When I first discovered bicycle touring and bikepacking about 5 years ago, I immediately knew that it was something that I wanted to try. After researching bikes, bikepacking bags, panniers, racks, and all of the camping equipment I’d need, I was kind of turned off by the price. A decent luggage setup costs over $500 alone. That’s a lot of money to spend on something I didn’t even know if I’d like. After some research and trial and error, I put together a functional setup for a fraction of the price. In this guide, I explain how to put together a low budget bikepacking or bicycle touring luggage setup for around $100.
One piece of gear that this article doesn’t cover the bike. For info on building a budget touring bike, check out my guide: How to Convert an Old Mountain Bike into a Touring Bike. With a few basic bicycle tools and an afternoon of work, you can have a capable touring bike for under $200.
You’ll also need to put together a tool kit to make basic repairs and do maintenance during your tour. For help, check out my Ideal Bikepacking or Bicycle Touring Tool Kit.
Bikepacking Bags Vs. Panniers and Racks for a Low Budget Touring Setup?
You can put together either setup on a budget. I decided to go with a bikepacking style setup for a number of reasons. To help you decide which type of setup is best for your style of touring, check out my bikeapacking bags vs panniers pros and cons list.
I recommend bikepacking bags over panniers for the following reasons:
- You can reuse some gear you probably already have- This saves money.
- The bikepacking setup is compatible with pretty much any bike- No braze ons or rack attachments required.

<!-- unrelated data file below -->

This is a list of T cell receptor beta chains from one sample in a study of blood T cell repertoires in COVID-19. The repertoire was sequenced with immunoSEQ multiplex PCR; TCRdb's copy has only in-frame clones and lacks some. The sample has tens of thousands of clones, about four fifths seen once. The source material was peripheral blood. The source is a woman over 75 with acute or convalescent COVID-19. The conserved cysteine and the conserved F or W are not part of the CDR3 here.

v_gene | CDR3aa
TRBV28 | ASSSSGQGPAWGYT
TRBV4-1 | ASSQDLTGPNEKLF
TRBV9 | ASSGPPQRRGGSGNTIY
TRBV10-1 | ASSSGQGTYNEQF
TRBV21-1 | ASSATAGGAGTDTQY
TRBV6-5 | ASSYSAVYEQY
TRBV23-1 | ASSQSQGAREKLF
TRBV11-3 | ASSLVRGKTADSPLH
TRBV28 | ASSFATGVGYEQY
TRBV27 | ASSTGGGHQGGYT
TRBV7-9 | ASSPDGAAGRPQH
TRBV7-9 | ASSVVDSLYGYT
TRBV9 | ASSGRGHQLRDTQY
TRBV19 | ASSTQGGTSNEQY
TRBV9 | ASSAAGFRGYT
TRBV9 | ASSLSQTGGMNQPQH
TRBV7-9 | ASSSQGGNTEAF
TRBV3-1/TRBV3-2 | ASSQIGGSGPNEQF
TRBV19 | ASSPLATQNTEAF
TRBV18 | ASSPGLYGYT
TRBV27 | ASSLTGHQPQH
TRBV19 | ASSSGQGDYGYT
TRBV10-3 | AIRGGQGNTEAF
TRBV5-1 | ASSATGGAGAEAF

- This setup is cheaper- The gear you will need to purchase is not bicycle specific with the exception of one optional bag.
If you prefer a panniers and racks bicycle touring setup, skip to the second half of this article here.
Another third luggage option is a cargo trailer. Check out my panniers vs trailer pros and cons list for more info.
What Bags Will I Need for a Budget Bikepacking Setup?
The premise of a bikepacking setup is to attach your gear directly to the frame of the bike. This is achieved with three main bags: A handlebar roll, seat bag, and frame bag. Below, I’ll describe how to create each on a budget. I’ll also suggest what types of gear you should pack in each bag for the most efficient setup.
Budget Handlebar Roll or Harness on a Budget
The handlebar roll or handlebar harness is a way to attach gear to your handlebars. This is usually done with a series of straps and a dry bag. A purpose-made handlebar roll from a major bikepacking company usually costs around $80-$100 or more depending on features and quality. You can achieve the same thing for much less with a bit of DIY. Here’s how: